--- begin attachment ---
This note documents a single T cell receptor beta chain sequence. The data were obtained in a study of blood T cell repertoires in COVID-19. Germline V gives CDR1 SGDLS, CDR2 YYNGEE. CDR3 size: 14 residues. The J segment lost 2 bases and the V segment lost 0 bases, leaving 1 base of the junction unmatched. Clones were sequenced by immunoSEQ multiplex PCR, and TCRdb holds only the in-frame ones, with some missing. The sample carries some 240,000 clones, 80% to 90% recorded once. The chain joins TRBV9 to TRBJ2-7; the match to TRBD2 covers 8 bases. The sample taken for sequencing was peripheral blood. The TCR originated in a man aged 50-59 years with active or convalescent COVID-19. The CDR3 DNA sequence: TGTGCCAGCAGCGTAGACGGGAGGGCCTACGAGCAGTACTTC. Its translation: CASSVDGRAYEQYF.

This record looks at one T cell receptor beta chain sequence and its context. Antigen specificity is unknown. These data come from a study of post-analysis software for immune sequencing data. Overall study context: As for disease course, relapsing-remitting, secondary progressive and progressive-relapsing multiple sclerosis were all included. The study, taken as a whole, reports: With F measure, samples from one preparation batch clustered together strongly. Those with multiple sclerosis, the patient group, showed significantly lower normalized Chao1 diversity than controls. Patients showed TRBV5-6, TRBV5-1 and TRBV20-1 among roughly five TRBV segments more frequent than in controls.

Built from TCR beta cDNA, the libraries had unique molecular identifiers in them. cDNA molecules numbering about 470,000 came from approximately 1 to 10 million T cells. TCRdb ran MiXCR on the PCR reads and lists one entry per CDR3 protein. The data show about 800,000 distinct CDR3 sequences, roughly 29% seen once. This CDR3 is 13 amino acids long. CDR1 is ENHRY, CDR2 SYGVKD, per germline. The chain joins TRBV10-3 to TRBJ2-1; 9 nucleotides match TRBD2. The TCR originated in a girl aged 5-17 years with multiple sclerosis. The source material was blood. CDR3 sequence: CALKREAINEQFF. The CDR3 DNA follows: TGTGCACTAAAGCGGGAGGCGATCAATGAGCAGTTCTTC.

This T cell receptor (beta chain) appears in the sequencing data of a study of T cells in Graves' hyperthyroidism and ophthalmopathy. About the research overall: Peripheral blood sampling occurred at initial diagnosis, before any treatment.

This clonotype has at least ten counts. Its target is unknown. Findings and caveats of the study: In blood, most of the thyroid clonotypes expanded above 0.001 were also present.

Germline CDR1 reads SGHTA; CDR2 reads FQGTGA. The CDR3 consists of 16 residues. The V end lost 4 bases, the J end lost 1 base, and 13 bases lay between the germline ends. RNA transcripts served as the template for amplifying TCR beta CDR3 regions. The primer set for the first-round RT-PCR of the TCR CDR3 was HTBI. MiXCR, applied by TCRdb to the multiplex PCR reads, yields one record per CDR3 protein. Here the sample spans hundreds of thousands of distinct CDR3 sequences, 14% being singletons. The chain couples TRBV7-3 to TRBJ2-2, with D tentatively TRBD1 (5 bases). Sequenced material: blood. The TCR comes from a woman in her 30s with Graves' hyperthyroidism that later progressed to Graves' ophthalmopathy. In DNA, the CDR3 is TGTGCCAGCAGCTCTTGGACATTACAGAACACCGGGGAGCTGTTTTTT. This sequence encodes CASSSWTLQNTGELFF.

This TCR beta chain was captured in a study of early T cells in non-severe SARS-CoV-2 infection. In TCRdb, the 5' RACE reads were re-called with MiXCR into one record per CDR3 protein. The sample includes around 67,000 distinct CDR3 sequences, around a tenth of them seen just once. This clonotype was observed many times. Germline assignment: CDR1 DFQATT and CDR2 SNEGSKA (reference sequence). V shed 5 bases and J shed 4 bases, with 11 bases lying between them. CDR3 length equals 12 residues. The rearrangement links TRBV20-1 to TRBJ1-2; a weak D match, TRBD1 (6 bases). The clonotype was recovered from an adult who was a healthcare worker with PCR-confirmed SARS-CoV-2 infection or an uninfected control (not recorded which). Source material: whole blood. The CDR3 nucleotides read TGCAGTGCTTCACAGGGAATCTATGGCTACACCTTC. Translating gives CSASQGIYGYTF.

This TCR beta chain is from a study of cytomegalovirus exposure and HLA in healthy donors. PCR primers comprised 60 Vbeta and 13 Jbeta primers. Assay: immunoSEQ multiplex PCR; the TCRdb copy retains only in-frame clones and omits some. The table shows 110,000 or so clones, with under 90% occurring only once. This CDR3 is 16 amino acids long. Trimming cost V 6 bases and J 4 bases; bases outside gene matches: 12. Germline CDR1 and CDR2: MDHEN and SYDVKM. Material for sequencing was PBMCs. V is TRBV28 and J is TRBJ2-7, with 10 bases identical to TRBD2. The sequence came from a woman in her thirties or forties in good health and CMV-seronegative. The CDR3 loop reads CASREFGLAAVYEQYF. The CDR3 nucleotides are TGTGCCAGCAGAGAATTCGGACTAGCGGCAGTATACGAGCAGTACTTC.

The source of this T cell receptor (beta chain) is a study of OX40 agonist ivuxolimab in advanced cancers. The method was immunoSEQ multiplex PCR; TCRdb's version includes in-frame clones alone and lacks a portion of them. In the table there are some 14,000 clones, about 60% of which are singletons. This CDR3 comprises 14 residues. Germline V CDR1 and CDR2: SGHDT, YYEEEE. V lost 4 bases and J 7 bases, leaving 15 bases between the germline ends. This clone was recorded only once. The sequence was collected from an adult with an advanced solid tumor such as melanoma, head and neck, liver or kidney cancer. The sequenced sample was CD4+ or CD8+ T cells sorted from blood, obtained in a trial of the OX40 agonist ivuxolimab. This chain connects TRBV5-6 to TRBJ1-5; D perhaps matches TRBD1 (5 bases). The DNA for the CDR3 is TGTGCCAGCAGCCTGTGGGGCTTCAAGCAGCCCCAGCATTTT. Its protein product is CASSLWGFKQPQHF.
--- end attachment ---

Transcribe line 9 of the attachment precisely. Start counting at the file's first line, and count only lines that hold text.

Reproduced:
The source of this T cell receptor (beta chain) is a study of OX40 agonist ivuxolimab in advanced cancers. The method was immunoSEQ multiplex PCR; TCRdb's version includes in-frame clones alone and lacks a portion of them. In the table there are some 14,000 clones, about 60% of which are singletons. This CDR3 comprises 14 residues. Germline V CDR1 and CDR2: SGHDT, YYEEEE. V lost 4 bases and J 7 bases, leaving 15 bases between the germline ends. This clone was recorded only once. The sequence was collected from an adult with an advanced solid tumor such as melanoma, head and neck, liver or kidney cancer. The sequenced sample was CD4+ or CD8+ T cells sorted from blood, obtained in a trial of the OX40 agonist ivuxolimab. This chain connects TRBV5-6 to TRBJ1-5; D perhaps matches TRBD1 (5 bases). The DNA for the CDR3 is TGTGCCAGCAGCCTGTGGGGCTTCAAGCAGCCCCAGCATTTT. Its protein product is CASSLWGFKQPQHF.